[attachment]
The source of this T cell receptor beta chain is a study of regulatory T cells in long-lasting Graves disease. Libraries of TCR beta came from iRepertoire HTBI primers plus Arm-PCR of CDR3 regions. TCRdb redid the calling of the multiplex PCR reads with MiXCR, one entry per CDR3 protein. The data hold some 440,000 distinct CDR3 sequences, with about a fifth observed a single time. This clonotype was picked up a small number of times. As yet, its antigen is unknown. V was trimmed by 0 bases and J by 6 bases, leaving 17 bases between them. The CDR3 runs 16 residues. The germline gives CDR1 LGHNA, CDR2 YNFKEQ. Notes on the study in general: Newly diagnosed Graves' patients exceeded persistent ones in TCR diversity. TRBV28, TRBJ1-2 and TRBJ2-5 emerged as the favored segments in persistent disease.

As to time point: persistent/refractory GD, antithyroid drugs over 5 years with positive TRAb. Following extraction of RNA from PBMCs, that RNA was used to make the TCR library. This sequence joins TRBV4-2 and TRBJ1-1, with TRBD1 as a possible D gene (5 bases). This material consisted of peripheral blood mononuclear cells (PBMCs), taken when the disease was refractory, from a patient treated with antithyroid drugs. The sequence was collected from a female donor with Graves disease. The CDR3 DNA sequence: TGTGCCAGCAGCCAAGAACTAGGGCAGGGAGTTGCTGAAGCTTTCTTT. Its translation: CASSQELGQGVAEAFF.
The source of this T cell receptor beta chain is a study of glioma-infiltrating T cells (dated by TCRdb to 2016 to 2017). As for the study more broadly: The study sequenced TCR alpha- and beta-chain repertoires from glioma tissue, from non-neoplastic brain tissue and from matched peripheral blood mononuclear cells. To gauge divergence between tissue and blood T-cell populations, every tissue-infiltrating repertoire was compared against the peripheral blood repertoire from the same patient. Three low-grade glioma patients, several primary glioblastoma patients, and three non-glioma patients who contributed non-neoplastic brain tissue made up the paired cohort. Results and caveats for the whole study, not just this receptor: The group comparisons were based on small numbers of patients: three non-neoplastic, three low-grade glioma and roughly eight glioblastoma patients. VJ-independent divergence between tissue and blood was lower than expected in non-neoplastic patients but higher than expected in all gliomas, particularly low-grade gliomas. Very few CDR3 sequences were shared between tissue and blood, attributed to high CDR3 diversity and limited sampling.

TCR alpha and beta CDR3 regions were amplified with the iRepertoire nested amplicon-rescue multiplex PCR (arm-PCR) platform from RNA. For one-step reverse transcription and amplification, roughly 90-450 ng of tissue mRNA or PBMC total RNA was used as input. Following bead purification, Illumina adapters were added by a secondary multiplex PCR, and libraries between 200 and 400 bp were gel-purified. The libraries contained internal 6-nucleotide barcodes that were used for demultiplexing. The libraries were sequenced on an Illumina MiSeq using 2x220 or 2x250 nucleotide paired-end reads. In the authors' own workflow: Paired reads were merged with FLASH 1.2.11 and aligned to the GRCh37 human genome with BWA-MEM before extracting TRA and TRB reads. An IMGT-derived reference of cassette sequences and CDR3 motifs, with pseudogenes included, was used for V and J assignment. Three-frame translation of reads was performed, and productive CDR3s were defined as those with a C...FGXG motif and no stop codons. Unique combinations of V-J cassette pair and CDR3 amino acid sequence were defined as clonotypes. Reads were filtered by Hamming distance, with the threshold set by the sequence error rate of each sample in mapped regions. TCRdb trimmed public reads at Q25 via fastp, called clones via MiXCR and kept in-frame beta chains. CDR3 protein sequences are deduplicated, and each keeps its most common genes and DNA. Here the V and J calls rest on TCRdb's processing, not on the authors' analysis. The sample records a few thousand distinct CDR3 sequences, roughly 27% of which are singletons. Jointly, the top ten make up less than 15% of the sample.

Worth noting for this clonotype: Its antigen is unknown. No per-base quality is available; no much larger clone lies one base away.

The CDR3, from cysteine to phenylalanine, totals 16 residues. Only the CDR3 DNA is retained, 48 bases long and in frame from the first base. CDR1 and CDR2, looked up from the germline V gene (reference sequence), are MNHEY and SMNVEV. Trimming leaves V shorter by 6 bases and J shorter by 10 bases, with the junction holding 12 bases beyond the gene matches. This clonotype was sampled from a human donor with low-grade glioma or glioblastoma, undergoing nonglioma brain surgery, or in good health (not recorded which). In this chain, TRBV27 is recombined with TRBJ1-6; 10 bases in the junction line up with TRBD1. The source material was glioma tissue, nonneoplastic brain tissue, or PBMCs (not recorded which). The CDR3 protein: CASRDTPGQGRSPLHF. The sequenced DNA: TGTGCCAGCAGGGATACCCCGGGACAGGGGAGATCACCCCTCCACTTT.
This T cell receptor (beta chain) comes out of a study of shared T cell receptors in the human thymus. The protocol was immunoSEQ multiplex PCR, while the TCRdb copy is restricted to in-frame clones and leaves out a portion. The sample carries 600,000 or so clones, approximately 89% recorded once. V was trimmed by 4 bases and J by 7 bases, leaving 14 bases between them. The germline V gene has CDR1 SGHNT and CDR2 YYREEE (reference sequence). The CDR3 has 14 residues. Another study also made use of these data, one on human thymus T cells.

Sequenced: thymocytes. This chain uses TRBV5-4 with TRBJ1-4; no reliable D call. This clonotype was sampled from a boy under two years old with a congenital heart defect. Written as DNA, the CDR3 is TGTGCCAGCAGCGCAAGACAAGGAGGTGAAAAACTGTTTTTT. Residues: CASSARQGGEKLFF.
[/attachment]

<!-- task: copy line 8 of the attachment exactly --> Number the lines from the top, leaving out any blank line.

Sequenced: thymocytes. This chain uses TRBV5-4 with TRBJ1-4; no reliable D call. This clonotype was sampled from a boy under two years old with a congenital heart defect. Written as DNA, the CDR3 is TGTGCCAGCAGCGCAAGACAAGGAGGTGAAAAACTGTTTTTT. Residues: CASSARQGGEKLFF.